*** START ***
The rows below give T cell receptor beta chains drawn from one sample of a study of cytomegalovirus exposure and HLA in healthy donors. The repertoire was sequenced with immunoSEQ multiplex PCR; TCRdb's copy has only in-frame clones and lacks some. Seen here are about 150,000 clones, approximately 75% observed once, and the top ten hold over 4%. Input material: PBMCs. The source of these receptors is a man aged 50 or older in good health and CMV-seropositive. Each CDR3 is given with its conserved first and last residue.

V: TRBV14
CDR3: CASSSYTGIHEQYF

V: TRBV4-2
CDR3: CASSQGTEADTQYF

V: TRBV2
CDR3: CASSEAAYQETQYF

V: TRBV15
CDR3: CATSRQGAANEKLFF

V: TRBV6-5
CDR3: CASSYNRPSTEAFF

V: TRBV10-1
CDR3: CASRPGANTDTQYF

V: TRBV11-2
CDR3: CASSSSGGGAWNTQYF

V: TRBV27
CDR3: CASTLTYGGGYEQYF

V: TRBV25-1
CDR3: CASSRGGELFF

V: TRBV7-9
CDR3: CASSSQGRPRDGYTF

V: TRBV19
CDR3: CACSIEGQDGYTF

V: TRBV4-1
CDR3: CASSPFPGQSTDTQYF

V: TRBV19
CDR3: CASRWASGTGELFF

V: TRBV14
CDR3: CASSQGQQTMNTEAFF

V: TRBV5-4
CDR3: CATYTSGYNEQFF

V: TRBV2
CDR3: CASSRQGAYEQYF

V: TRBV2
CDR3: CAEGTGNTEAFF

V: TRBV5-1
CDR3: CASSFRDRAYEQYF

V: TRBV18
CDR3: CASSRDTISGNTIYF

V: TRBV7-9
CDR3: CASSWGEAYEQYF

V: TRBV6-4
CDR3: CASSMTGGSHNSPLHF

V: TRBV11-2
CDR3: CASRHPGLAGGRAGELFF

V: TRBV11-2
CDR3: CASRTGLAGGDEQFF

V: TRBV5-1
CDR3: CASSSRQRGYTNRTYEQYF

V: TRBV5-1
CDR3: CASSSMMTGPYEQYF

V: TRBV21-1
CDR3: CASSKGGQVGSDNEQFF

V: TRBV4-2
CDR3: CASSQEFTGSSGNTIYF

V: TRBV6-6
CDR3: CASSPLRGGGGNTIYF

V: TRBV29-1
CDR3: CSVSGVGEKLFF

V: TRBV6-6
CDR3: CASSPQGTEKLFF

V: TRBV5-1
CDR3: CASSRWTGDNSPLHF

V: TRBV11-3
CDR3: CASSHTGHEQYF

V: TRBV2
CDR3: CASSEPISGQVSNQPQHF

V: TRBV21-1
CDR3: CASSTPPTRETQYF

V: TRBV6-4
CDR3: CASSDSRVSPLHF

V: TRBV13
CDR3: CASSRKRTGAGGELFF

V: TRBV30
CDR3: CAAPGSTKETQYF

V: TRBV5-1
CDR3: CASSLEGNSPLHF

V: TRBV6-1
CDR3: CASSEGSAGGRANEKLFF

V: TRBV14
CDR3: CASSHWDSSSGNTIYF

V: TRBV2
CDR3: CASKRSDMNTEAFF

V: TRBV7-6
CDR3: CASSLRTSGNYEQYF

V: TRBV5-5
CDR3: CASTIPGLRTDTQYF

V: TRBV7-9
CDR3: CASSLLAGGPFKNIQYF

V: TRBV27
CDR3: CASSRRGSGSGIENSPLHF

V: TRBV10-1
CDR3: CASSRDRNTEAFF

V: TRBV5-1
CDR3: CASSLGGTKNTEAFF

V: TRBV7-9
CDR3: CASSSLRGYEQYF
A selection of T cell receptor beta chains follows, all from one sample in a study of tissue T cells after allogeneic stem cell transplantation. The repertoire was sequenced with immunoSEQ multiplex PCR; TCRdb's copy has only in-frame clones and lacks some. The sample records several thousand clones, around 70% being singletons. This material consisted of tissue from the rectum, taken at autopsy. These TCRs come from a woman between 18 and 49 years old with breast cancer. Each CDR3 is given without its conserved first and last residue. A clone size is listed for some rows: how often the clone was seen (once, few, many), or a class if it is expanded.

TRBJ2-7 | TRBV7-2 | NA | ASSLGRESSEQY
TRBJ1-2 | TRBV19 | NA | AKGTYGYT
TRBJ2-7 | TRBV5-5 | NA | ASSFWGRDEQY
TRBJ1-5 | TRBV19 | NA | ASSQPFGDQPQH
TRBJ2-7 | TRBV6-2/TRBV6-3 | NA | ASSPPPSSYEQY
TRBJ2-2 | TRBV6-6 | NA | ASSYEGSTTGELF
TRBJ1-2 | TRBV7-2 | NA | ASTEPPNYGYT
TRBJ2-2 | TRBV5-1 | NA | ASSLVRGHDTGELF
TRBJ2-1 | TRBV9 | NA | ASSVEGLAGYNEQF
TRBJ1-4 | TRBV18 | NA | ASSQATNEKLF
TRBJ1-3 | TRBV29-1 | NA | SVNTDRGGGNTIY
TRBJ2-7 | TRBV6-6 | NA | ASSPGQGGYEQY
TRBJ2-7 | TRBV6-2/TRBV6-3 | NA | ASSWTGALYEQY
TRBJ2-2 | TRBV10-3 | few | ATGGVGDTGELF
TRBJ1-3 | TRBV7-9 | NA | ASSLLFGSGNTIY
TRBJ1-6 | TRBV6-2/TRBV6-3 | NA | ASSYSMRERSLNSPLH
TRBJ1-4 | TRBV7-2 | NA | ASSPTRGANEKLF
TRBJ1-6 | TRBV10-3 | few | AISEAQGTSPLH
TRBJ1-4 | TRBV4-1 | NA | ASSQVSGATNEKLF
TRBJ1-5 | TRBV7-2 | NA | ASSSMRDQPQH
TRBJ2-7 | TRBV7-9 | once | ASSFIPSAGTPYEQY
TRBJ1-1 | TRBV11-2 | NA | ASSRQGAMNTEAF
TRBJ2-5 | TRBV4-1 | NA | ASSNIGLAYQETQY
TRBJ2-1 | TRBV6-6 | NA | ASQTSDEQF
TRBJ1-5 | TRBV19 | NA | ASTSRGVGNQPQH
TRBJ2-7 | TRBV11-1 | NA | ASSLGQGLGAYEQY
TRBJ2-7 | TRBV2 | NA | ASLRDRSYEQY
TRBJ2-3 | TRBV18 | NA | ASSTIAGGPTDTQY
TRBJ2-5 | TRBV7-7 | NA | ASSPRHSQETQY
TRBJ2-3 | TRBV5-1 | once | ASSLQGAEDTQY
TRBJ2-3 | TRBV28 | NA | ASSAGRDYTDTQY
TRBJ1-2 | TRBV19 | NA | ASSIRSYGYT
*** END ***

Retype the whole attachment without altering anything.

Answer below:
The rows below give T cell receptor beta chains drawn from one sample of a study of cytomegalovirus exposure and HLA in healthy donors. The repertoire was sequenced with immunoSEQ multiplex PCR; TCRdb's copy has only in-frame clones and lacks some. Seen here are about 150,000 clones, approximately 75% observed once, and the top ten hold over 4%. Input material: PBMCs. The source of these receptors is a man aged 50 or older in good health and CMV-seropositive. Each CDR3 is given with its conserved first and last residue.

V: TRBV14
CDR3: CASSSYTGIHEQYF

V: TRBV4-2
CDR3: CASSQGTEADTQYF

V: TRBV2
CDR3: CASSEAAYQETQYF

V: TRBV15
CDR3: CATSRQGAANEKLFF

V: TRBV6-5
CDR3: CASSYNRPSTEAFF

V: TRBV10-1
CDR3: CASRPGANTDTQYF

V: TRBV11-2
CDR3: CASSSSGGGAWNTQYF

V: TRBV27
CDR3: CASTLTYGGGYEQYF

V: TRBV25-1
CDR3: CASSRGGELFF

V: TRBV7-9
CDR3: CASSSQGRPRDGYTF

V: TRBV19
CDR3: CACSIEGQDGYTF

V: TRBV4-1
CDR3: CASSPFPGQSTDTQYF

V: TRBV19
CDR3: CASRWASGTGELFF

V: TRBV14
CDR3: CASSQGQQTMNTEAFF

V: TRBV5-4
CDR3: CATYTSGYNEQFF

V: TRBV2
CDR3: CASSRQGAYEQYF

V: TRBV2
CDR3: CAEGTGNTEAFF

V: TRBV5-1
CDR3: CASSFRDRAYEQYF

V: TRBV18
CDR3: CASSRDTISGNTIYF

V: TRBV7-9
CDR3: CASSWGEAYEQYF

V: TRBV6-4
CDR3: CASSMTGGSHNSPLHF

V: TRBV11-2
CDR3: CASRHPGLAGGRAGELFF

V: TRBV11-2
CDR3: CASRTGLAGGDEQFF

V: TRBV5-1
CDR3: CASSSRQRGYTNRTYEQYF

V: TRBV5-1
CDR3: CASSSMMTGPYEQYF

V: TRBV21-1
CDR3: CASSKGGQVGSDNEQFF

V: TRBV4-2
CDR3: CASSQEFTGSSGNTIYF

V: TRBV6-6
CDR3: CASSPLRGGGGNTIYF

V: TRBV29-1
CDR3: CSVSGVGEKLFF

V: TRBV6-6
CDR3: CASSPQGTEKLFF

V: TRBV5-1
CDR3: CASSRWTGDNSPLHF

V: TRBV11-3
CDR3: CASSHTGHEQYF

V: TRBV2
CDR3: CASSEPISGQVSNQPQHF

V: TRBV21-1
CDR3: CASSTPPTRETQYF

V: TRBV6-4
CDR3: CASSDSRVSPLHF

V: TRBV13
CDR3: CASSRKRTGAGGELFF

V: TRBV30
CDR3: CAAPGSTKETQYF

V: TRBV5-1
CDR3: CASSLEGNSPLHF

V: TRBV6-1
CDR3: CASSEGSAGGRANEKLFF

V: TRBV14
CDR3: CASSHWDSSSGNTIYF

V: TRBV2
CDR3: CASKRSDMNTEAFF

V: TRBV7-6
CDR3: CASSLRTSGNYEQYF

V: TRBV5-5
CDR3: CASTIPGLRTDTQYF

V: TRBV7-9
CDR3: CASSLLAGGPFKNIQYF

V: TRBV27
CDR3: CASSRRGSGSGIENSPLHF

V: TRBV10-1
CDR3: CASSRDRNTEAFF

V: TRBV5-1
CDR3: CASSLGGTKNTEAFF

V: TRBV7-9
CDR3: CASSSLRGYEQYF
A selection of T cell receptor beta chains follows, all from one sample in a study of tissue T cells after allogeneic stem cell transplantation. The repertoire was sequenced with immunoSEQ multiplex PCR; TCRdb's copy has only in-frame clones and lacks some. The sample records several thousand clones, around 70% being singletons. This material consisted of tissue from the rectum, taken at autopsy. These TCRs come from a woman between 18 and 49 years old with breast cancer. Each CDR3 is given without its conserved first and last residue. A clone size is listed for some rows: how often the clone was seen (once, few, many), or a class if it is expanded.

TRBJ2-7 | TRBV7-2 | NA | ASSLGRESSEQY
TRBJ1-2 | TRBV19 | NA | AKGTYGYT
TRBJ2-7 | TRBV5-5 | NA | ASSFWGRDEQY
TRBJ1-5 | TRBV19 | NA | ASSQPFGDQPQH
TRBJ2-7 | TRBV6-2/TRBV6-3 | NA | ASSPPPSSYEQY
TRBJ2-2 | TRBV6-6 | NA | ASSYEGSTTGELF
TRBJ1-2 | TRBV7-2 | NA | ASTEPPNYGYT
TRBJ2-2 | TRBV5-1 | NA | ASSLVRGHDTGELF
TRBJ2-1 | TRBV9 | NA | ASSVEGLAGYNEQF
TRBJ1-4 | TRBV18 | NA | ASSQATNEKLF
TRBJ1-3 | TRBV29-1 | NA | SVNTDRGGGNTIY
TRBJ2-7 | TRBV6-6 | NA | ASSPGQGGYEQY
TRBJ2-7 | TRBV6-2/TRBV6-3 | NA | ASSWTGALYEQY
TRBJ2-2 | TRBV10-3 | few | ATGGVGDTGELF
TRBJ1-3 | TRBV7-9 | NA | ASSLLFGSGNTIY
TRBJ1-6 | TRBV6-2/TRBV6-3 | NA | ASSYSMRERSLNSPLH
TRBJ1-4 | TRBV7-2 | NA | ASSPTRGANEKLF
TRBJ1-6 | TRBV10-3 | few | AISEAQGTSPLH
TRBJ1-4 | TRBV4-1 | NA | ASSQVSGATNEKLF
TRBJ1-5 | TRBV7-2 | NA | ASSSMRDQPQH
TRBJ2-7 | TRBV7-9 | once | ASSFIPSAGTPYEQY
TRBJ1-1 | TRBV11-2 | NA | ASSRQGAMNTEAF
TRBJ2-5 | TRBV4-1 | NA | ASSNIGLAYQETQY
TRBJ2-1 | TRBV6-6 | NA | ASQTSDEQF
TRBJ1-5 | TRBV19 | NA | ASTSRGVGNQPQH
TRBJ2-7 | TRBV11-1 | NA | ASSLGQGLGAYEQY
TRBJ2-7 | TRBV2 | NA | ASLRDRSYEQY
TRBJ2-3 | TRBV18 | NA | ASSTIAGGPTDTQY
TRBJ2-5 | TRBV7-7 | NA | ASSPRHSQETQY
TRBJ2-3 | TRBV5-1 | once | ASSLQGAEDTQY
TRBJ2-3 | TRBV28 | NA | ASSAGRDYTDTQY
TRBJ1-2 | TRBV19 | NA | ASSIRSYGYT